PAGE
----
Rock Hounding in the 21st Century
By Rick Mauer

We in the northwest are blessed with the ability to rock hound in the traditional way, i.e. personal or organized field trips to gather the rocks, fossils, minerals & crystals we prize from Mother Nature herself. Though these opportunities still exist, it is becoming more and more difficult to fill out a collection or acquire the fine lapidary materials of days gone by.

There are still limited supplies of these materials available from shows, dealers, auctions, swaps, estate sales etc. but there is one special source that I would like to talk a little about. I am referring to the large legacy of materials in the hands of our veteran rock hounds, and some aspects of acquiring them.

I know this is a pretty heavy topic for a rock club website, but I have not seen it in print elsewhere and feel it needs some attention. This is a difficult subject to discuss because unlike taking a rock hammer to a mountain, it requires gentleness, tact, diplomacy and caring.

Unlike the mountain, you are dealing with real people and entering into, if only briefly, their lives. These rocks, fossils, minerals & crystals in some ways represent their passions, loves, adventures, discoveries and accomplishments. They contain memories, fond and sometimes bittersweet, and are often intermingled with memories of friends and loved ones who may or may not still be with them. These rocks often have special meaning which may be entrusted to you like a keepsake. Some items will be given or sold to you to steward till you no longer have a place for them in your life at which time you are expected to find another steward.

These opportunities arise because as we all go through life, circumstances change. This sometimes means downsizing and in the case of rock hounds this may include rocks. If you are lucky enough to be involved in one of these downsizings I would like to offer a few observations and suggestions.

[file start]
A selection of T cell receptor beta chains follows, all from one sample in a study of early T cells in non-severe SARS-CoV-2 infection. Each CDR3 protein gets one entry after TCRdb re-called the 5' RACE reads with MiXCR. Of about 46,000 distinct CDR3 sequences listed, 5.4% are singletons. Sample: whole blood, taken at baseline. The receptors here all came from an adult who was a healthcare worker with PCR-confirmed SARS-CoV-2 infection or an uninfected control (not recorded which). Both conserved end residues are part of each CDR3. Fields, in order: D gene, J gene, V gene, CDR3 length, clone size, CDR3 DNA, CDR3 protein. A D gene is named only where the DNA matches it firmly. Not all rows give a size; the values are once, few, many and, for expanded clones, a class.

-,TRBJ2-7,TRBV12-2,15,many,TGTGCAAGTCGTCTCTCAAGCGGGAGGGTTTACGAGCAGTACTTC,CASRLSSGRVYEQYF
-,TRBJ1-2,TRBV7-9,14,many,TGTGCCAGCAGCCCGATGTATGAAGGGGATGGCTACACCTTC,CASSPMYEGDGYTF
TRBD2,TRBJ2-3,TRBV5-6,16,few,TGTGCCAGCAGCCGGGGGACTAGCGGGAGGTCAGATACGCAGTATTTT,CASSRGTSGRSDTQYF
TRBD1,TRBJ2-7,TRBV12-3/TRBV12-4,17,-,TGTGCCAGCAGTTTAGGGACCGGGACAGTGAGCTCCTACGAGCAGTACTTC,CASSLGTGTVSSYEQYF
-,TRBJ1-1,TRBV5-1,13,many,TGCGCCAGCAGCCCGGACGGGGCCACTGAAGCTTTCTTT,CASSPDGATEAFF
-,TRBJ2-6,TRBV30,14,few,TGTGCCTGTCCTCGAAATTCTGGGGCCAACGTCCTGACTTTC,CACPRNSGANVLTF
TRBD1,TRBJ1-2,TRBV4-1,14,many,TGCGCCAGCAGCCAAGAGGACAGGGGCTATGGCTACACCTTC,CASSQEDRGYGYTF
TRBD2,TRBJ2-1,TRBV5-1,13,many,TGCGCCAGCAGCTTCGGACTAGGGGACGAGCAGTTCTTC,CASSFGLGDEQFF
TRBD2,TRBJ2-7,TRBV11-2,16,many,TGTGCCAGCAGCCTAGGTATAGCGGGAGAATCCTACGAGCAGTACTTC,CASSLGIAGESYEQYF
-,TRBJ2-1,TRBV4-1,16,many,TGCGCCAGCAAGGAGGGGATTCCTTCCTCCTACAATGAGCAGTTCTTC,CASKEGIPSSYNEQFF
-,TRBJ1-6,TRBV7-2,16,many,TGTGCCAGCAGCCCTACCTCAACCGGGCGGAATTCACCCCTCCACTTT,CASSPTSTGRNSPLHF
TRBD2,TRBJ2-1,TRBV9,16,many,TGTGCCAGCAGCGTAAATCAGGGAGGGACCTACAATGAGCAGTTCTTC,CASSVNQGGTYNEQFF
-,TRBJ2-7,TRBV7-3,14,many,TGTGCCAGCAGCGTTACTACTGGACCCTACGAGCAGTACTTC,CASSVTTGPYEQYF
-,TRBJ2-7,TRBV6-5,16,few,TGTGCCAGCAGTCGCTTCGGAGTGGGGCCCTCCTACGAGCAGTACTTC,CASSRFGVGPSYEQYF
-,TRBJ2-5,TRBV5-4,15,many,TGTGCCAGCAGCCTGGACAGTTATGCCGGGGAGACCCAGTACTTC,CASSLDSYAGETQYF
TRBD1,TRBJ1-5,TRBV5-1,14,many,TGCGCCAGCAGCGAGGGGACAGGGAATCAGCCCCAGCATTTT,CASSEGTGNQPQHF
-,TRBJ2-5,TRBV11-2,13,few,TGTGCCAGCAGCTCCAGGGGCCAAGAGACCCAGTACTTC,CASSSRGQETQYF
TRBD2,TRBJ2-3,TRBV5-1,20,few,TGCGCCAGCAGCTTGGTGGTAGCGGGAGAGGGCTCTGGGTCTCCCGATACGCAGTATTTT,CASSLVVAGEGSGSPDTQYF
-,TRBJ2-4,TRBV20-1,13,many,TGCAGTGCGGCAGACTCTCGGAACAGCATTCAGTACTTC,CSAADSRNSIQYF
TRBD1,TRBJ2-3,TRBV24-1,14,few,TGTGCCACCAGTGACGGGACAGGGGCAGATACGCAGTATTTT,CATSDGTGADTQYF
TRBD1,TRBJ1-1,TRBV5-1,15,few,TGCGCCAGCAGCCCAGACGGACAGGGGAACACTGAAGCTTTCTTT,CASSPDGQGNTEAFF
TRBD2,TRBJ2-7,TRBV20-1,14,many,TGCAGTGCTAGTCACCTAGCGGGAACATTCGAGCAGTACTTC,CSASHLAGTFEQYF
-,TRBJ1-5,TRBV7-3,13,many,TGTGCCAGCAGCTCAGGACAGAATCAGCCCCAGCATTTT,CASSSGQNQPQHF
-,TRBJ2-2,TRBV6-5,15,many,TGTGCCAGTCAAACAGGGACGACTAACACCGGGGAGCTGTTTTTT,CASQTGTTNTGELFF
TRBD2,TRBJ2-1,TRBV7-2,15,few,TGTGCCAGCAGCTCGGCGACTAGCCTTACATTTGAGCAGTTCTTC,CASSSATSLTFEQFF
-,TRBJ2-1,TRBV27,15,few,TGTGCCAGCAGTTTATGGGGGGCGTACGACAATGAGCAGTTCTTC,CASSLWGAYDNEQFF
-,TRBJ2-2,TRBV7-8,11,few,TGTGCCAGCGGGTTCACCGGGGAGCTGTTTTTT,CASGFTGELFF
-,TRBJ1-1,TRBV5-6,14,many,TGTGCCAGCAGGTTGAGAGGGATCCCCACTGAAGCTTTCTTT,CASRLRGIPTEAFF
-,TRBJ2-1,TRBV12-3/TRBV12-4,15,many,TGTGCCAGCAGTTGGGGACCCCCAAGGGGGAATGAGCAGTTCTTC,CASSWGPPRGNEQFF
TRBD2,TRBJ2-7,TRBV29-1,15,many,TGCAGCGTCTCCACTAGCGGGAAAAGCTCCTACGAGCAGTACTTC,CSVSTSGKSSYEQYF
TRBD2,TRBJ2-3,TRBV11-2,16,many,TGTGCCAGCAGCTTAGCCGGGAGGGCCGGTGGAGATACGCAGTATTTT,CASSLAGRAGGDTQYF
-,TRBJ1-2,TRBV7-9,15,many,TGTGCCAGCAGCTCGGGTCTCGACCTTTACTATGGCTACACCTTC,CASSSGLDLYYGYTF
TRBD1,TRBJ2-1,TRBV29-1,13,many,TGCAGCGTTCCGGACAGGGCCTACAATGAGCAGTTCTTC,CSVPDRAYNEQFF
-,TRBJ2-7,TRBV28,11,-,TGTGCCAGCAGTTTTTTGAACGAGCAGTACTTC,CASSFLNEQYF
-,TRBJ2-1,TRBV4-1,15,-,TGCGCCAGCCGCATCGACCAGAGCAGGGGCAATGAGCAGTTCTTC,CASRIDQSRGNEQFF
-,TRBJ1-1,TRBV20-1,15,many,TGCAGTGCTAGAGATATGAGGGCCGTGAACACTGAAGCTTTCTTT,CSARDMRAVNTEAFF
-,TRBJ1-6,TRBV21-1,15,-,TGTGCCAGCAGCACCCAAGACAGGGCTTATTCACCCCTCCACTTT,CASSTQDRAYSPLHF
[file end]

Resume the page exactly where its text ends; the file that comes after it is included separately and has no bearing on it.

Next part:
1. Remember, you are dealing with people, the rocks are secondary. Take the time to visit. There's no rush. Enjoy their company. Listen carefully to their stories, anecdotes and insights. You will be amazed at what you will hear and will come away wiser and richer for it. It takes a special class of people to love a rock or rock person and this is a wonderful opportunity to observe how this mind set has weathered the course of time.
  2. Be patient and understanding. This is their collection and it is up to them as to how and when if at all, to dispose of it.
  3. Be discreet. Oftentimes you will become privy to personal facts and details. If those who have divulged them to you want them to be common knowledge let them take care of it.
  4. Be trustworthy. If you come upon a collection with certain conditions attached and you are unwilling to see to it that these conditions are met, decline the offer and find some club or individual who will.
  5. Because of the special nature or circumstance of some material you may have to prove your worthiness. This is sometimes the overriding issue, even eclipsing money. Answer all questions honestly. The owner may be looking for special handling or appreciation or some unique aspect of the collection and has every right to feel his or her wishes will be met.
  6. If a financial sum is involved and you cannot, even through partnering afford the price, be honest and pass on the offer. It is cruel to talk down or discount the value of a collection of some-ones prized possessions. If they wish to lower the price, let them initiate changes if any.
  7. If all goes well and an agreement is arrived at, don't be greedy. Often some prizes are kept by the owner. Let them go gracefully and with your good wishes.
  8. If after you have obtained the material you find some items don't interest you, recycle them back into the hobby through trades & swaps, sales or outright gifts to friends, club members or the club itself.

In closing I would like to thank-you for reading this article. I wish to apologize if I have sounded preachy or dogmatic. My only intent is to add a little perspective to one very special form of rock-hounding and possibly start some dialog on this subject.

Rick Mauer